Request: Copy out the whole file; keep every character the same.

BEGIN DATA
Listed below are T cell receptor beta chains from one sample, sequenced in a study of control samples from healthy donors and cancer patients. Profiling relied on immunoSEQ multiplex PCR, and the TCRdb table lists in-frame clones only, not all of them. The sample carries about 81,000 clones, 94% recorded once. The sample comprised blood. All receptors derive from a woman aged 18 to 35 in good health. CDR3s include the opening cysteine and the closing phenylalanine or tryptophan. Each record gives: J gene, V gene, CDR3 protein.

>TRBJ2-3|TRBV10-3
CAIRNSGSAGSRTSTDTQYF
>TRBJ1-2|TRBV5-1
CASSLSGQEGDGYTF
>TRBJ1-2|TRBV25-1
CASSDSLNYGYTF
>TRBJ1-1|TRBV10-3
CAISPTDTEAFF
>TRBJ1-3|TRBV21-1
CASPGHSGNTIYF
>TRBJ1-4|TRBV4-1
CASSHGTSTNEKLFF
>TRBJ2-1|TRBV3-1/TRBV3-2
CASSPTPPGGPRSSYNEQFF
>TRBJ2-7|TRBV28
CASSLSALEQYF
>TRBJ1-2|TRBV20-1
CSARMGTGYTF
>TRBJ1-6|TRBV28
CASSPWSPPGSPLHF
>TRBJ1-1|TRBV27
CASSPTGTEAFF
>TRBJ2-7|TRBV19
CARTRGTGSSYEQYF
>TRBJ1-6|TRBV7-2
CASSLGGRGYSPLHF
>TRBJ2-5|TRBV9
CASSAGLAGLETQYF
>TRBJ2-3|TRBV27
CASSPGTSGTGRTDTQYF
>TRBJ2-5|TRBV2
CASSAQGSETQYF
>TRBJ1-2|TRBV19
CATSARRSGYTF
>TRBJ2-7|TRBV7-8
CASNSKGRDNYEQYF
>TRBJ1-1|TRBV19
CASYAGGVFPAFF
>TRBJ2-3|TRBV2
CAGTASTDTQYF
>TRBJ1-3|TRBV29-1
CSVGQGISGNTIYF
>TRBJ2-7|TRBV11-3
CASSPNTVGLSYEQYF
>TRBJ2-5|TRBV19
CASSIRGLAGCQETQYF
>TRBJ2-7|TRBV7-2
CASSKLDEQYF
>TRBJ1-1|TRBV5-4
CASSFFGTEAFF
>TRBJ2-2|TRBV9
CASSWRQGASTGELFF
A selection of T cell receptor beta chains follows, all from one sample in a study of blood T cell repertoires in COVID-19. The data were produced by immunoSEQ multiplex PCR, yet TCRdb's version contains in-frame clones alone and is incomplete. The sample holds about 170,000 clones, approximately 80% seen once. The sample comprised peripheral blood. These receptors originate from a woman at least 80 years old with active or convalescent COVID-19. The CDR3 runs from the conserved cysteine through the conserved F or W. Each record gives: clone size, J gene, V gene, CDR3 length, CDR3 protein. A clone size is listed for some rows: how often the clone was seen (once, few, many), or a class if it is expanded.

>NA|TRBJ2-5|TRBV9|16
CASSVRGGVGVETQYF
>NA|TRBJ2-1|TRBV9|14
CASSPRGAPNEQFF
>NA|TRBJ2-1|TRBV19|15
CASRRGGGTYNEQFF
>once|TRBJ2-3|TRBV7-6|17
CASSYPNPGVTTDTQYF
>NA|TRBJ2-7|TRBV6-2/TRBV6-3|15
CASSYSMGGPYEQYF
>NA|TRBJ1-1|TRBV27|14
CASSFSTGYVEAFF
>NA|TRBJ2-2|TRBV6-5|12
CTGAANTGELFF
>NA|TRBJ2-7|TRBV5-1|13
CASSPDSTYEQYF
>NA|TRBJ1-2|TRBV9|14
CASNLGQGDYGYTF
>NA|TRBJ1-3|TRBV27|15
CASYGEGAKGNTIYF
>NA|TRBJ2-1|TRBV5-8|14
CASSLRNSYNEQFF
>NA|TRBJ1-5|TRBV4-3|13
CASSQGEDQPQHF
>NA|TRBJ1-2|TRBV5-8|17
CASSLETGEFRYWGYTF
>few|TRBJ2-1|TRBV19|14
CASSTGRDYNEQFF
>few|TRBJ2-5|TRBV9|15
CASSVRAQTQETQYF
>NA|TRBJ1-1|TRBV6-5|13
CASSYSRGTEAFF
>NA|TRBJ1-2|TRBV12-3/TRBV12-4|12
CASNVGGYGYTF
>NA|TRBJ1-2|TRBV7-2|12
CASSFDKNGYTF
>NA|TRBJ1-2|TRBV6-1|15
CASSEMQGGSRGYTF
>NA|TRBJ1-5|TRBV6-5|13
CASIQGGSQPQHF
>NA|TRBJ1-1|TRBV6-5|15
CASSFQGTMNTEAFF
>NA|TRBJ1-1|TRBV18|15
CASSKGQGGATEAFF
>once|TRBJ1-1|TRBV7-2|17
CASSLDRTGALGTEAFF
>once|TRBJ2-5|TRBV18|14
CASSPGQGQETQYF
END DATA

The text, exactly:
Listed below are T cell receptor beta chains from one sample, sequenced in a study of control samples from healthy donors and cancer patients. Profiling relied on immunoSEQ multiplex PCR, and the TCRdb table lists in-frame clones only, not all of them. The sample carries about 81,000 clones, 94% recorded once. The sample comprised blood. All receptors derive from a woman aged 18 to 35 in good health. CDR3s include the opening cysteine and the closing phenylalanine or tryptophan. Each record gives: J gene, V gene, CDR3 protein.

>TRBJ2-3|TRBV10-3
CAIRNSGSAGSRTSTDTQYF
>TRBJ1-2|TRBV5-1
CASSLSGQEGDGYTF
>TRBJ1-2|TRBV25-1
CASSDSLNYGYTF
>TRBJ1-1|TRBV10-3
CAISPTDTEAFF
>TRBJ1-3|TRBV21-1
CASPGHSGNTIYF
>TRBJ1-4|TRBV4-1
CASSHGTSTNEKLFF
>TRBJ2-1|TRBV3-1/TRBV3-2
CASSPTPPGGPRSSYNEQFF
>TRBJ2-7|TRBV28
CASSLSALEQYF
>TRBJ1-2|TRBV20-1
CSARMGTGYTF
>TRBJ1-6|TRBV28
CASSPWSPPGSPLHF
>TRBJ1-1|TRBV27
CASSPTGTEAFF
>TRBJ2-7|TRBV19
CARTRGTGSSYEQYF
>TRBJ1-6|TRBV7-2
CASSLGGRGYSPLHF
>TRBJ2-5|TRBV9
CASSAGLAGLETQYF
>TRBJ2-3|TRBV27
CASSPGTSGTGRTDTQYF
>TRBJ2-5|TRBV2
CASSAQGSETQYF
>TRBJ1-2|TRBV19
CATSARRSGYTF
>TRBJ2-7|TRBV7-8
CASNSKGRDNYEQYF
>TRBJ1-1|TRBV19
CASYAGGVFPAFF
>TRBJ2-3|TRBV2
CAGTASTDTQYF
>TRBJ1-3|TRBV29-1
CSVGQGISGNTIYF
>TRBJ2-7|TRBV11-3
CASSPNTVGLSYEQYF
>TRBJ2-5|TRBV19
CASSIRGLAGCQETQYF
>TRBJ2-7|TRBV7-2
CASSKLDEQYF
>TRBJ1-1|TRBV5-4
CASSFFGTEAFF
>TRBJ2-2|TRBV9
CASSWRQGASTGELFF
A selection of T cell receptor beta chains follows, all from one sample in a study of blood T cell repertoires in COVID-19. The data were produced by immunoSEQ multiplex PCR, yet TCRdb's version contains in-frame clones alone and is incomplete. The sample holds about 170,000 clones, approximately 80% seen once. The sample comprised peripheral blood. These receptors originate from a woman at least 80 years old with active or convalescent COVID-19. The CDR3 runs from the conserved cysteine through the conserved F or W. Each record gives: clone size, J gene, V gene, CDR3 length, CDR3 protein. A clone size is listed for some rows: how often the clone was seen (once, few, many), or a class if it is expanded.

>NA|TRBJ2-5|TRBV9|16
CASSVRGGVGVETQYF
>NA|TRBJ2-1|TRBV9|14
CASSPRGAPNEQFF
>NA|TRBJ2-1|TRBV19|15
CASRRGGGTYNEQFF
>once|TRBJ2-3|TRBV7-6|17
CASSYPNPGVTTDTQYF
>NA|TRBJ2-7|TRBV6-2/TRBV6-3|15
CASSYSMGGPYEQYF
>NA|TRBJ1-1|TRBV27|14
CASSFSTGYVEAFF
>NA|TRBJ2-2|TRBV6-5|12
CTGAANTGELFF
>NA|TRBJ2-7|TRBV5-1|13
CASSPDSTYEQYF
>NA|TRBJ1-2|TRBV9|14
CASNLGQGDYGYTF
>NA|TRBJ1-3|TRBV27|15
CASYGEGAKGNTIYF
>NA|TRBJ2-1|TRBV5-8|14
CASSLRNSYNEQFF
>NA|TRBJ1-5|TRBV4-3|13
CASSQGEDQPQHF
>NA|TRBJ1-2|TRBV5-8|17
CASSLETGEFRYWGYTF
>few|TRBJ2-1|TRBV19|14
CASSTGRDYNEQFF
>few|TRBJ2-5|TRBV9|15
CASSVRAQTQETQYF
>NA|TRBJ1-1|TRBV6-5|13
CASSYSRGTEAFF
>NA|TRBJ1-2|TRBV12-3/TRBV12-4|12
CASNVGGYGYTF
>NA|TRBJ1-2|TRBV7-2|12
CASSFDKNGYTF
>NA|TRBJ1-2|TRBV6-1|15
CASSEMQGGSRGYTF
>NA|TRBJ1-5|TRBV6-5|13
CASIQGGSQPQHF
>NA|TRBJ1-1|TRBV6-5|15
CASSFQGTMNTEAFF
>NA|TRBJ1-1|TRBV18|15
CASSKGQGGATEAFF
>once|TRBJ1-1|TRBV7-2|17
CASSLDRTGALGTEAFF
>once|TRBJ2-5|TRBV18|14
CASSPGQGQETQYF